One of the less plausible attempts to ground the theory that we are guilty for Adam’s sin in the Garden of Eden is based on the most literal understanding of seminal identity. This view rests on the idea that each of us is grown from a seed of our father, a view related to the mistaken belief that the mother is effectively a vessel for the developing child, contributing little to it herself.

According to this view, the seed from which each of us grew was in our father, and the seed from which he grew was in his father, and so on. The first man, Adam, therefore contained the whole human race within him. In a sense, we were all present in the Garden of Eden.

According to this rather common explanation, historically speaking, of our guilt for the Fall, there is no question of imputing someone else’s guilt to us. As we were all in Adam in Eden, we all sinned with Adam in Eden, and so as he became tainted with sin so we also became tainted with sin. To be clear: this is not because we are to blame for Adam’s sin, but because we all collectively sinned; we were all in the Fall together. This is why the Fall was not just Adam‘s, but the whole of humanity‘s, and why we face the consequences of and bear the guilt for it.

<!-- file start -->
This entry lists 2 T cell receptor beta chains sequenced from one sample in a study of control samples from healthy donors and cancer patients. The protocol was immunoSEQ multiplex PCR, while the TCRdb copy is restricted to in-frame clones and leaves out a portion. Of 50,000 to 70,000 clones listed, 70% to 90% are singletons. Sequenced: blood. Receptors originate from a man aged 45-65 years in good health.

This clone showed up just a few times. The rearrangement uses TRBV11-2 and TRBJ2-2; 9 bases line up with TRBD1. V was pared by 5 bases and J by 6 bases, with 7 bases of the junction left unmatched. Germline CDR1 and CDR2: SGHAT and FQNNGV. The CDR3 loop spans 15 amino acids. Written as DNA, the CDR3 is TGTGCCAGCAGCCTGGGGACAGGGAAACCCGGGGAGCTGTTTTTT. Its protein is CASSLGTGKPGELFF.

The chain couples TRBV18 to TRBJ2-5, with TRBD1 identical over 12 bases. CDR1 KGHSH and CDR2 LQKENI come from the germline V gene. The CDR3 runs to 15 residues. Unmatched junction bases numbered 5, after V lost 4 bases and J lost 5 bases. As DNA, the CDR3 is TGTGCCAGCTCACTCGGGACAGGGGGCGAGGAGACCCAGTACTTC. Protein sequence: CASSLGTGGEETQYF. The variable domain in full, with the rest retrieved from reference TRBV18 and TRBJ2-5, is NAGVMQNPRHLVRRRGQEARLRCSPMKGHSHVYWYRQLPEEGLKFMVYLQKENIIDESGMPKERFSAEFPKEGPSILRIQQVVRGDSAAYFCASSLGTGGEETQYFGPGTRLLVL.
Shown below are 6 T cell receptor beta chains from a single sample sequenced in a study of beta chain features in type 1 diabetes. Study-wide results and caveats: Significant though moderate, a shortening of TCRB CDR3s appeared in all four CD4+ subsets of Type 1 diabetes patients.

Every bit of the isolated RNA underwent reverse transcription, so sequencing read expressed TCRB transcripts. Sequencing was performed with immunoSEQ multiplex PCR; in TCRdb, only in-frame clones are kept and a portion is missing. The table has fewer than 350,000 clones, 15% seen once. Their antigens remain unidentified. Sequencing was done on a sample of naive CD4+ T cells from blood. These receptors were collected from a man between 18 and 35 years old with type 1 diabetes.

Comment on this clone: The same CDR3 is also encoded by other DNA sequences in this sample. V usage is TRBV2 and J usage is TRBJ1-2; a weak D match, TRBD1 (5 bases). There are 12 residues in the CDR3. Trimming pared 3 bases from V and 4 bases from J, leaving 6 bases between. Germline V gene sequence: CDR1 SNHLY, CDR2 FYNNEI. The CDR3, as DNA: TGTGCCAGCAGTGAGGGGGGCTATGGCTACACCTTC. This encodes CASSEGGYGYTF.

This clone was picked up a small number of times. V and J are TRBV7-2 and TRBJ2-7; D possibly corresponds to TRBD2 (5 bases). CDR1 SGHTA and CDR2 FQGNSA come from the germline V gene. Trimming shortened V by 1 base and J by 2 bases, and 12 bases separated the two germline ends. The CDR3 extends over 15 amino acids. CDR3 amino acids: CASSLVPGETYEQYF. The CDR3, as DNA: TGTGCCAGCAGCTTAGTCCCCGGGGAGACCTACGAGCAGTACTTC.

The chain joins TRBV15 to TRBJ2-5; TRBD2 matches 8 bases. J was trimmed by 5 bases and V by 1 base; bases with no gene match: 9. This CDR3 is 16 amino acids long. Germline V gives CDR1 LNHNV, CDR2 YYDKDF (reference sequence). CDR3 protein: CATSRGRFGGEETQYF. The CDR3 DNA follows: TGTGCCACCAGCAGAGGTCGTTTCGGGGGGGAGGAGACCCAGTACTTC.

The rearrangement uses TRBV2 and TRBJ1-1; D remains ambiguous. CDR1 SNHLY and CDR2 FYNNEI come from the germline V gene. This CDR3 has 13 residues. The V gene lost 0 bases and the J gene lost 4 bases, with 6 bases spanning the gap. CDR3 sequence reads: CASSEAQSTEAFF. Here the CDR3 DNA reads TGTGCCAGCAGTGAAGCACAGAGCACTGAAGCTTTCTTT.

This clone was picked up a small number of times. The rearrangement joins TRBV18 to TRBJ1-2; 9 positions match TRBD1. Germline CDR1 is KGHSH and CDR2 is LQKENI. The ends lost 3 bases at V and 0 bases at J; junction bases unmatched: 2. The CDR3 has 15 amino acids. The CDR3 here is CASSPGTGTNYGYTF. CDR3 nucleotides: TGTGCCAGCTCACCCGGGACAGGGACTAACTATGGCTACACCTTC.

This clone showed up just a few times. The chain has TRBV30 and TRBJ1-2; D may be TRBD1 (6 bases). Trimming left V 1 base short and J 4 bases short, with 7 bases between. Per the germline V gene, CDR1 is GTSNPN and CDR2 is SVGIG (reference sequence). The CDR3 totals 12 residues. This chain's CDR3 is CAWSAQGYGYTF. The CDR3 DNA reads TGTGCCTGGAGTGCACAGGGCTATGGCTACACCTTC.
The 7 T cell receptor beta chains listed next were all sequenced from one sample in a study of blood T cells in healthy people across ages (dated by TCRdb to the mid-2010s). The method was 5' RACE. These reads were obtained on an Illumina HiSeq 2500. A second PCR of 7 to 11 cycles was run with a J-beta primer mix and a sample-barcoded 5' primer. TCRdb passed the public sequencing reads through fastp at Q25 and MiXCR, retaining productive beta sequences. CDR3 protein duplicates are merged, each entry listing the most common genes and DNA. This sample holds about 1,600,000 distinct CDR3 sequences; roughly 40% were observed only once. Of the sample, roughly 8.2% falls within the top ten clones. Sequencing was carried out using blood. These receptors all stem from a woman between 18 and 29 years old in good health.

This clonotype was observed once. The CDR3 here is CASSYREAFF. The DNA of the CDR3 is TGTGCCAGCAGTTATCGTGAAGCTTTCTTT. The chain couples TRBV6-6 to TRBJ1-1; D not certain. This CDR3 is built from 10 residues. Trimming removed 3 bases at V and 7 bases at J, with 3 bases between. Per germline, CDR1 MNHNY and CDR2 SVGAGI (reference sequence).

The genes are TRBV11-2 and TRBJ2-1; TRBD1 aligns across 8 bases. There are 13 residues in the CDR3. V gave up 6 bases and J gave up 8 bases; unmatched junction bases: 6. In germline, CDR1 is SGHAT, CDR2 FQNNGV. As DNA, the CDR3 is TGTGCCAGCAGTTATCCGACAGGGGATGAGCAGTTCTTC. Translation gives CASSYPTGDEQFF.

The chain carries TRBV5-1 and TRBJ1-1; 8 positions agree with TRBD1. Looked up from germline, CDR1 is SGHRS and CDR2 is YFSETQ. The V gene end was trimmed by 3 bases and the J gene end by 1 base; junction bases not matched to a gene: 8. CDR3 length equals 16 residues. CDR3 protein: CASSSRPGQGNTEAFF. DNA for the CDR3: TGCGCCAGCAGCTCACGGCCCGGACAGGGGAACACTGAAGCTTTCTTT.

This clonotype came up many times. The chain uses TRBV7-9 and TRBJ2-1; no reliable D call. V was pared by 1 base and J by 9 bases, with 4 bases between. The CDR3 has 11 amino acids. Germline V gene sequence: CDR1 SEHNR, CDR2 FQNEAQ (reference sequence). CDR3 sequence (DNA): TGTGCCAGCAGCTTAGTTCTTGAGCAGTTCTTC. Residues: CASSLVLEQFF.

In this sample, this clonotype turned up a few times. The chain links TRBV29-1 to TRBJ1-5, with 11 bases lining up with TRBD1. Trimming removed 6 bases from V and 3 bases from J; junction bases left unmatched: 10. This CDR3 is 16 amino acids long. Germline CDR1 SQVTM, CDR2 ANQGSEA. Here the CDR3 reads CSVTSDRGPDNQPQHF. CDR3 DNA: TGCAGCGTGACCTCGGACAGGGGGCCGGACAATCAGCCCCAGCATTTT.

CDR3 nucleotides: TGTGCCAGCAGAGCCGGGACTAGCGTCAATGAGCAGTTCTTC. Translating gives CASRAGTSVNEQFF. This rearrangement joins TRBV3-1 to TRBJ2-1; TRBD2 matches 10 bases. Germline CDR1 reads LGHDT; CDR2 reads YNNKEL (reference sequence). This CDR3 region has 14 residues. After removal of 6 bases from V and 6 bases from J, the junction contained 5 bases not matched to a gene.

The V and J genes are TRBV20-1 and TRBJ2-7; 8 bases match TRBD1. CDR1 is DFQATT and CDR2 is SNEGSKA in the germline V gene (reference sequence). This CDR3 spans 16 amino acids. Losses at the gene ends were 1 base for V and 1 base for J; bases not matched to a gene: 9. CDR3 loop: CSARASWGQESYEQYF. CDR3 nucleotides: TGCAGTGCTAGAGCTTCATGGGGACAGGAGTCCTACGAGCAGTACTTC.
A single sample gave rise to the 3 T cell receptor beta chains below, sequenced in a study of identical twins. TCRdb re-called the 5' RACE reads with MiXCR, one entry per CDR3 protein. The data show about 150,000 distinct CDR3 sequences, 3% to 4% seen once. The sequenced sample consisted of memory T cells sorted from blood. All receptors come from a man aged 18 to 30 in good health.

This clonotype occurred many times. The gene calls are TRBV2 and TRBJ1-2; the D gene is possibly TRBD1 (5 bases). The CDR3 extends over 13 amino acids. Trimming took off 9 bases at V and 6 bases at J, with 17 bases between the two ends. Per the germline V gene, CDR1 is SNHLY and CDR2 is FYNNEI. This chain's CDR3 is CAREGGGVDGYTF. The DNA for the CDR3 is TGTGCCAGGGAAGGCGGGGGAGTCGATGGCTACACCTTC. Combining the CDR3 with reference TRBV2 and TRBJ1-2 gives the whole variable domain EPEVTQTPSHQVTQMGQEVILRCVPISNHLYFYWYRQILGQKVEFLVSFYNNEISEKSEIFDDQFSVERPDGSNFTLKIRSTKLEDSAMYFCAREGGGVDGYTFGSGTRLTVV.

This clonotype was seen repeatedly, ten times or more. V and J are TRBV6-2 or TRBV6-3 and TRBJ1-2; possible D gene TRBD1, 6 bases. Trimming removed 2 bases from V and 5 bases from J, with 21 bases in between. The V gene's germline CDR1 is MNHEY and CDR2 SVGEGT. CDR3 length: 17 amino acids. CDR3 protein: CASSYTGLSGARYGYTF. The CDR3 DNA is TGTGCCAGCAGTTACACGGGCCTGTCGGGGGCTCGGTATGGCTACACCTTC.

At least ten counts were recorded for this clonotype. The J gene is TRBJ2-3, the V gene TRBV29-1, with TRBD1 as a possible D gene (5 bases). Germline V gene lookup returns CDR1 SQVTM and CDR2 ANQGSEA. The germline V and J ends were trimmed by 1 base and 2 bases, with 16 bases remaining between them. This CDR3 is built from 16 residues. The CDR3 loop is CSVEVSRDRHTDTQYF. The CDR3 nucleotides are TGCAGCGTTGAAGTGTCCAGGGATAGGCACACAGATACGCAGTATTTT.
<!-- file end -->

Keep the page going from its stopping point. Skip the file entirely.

If a refutation of this view is necessary, then one way of developing it would go like this: Guilt is not a property of bodies, but a property of persons. This is why if I were to donate a lung to someone in need of one, there would be no question as to whether I or they are liable for my library fines. This is also why it is futile to exact posthumous retribution on the corpses of criminals: the person is no longer there. It is people, not bodies, that are liable for library fines, or subject to punishment for crimes.

The theory above, though, holds each of us accountable for the Fall because of the (alleged) presence of our bodies in Adam in Eden. Even if our bodies were present in Eden, though, we, as persons, were not. Our bodies were, at that time, incapable of making the free decisions that ground moral responsibility, and we therefore cannot have participated in (or be responsible for) Adam’s sin.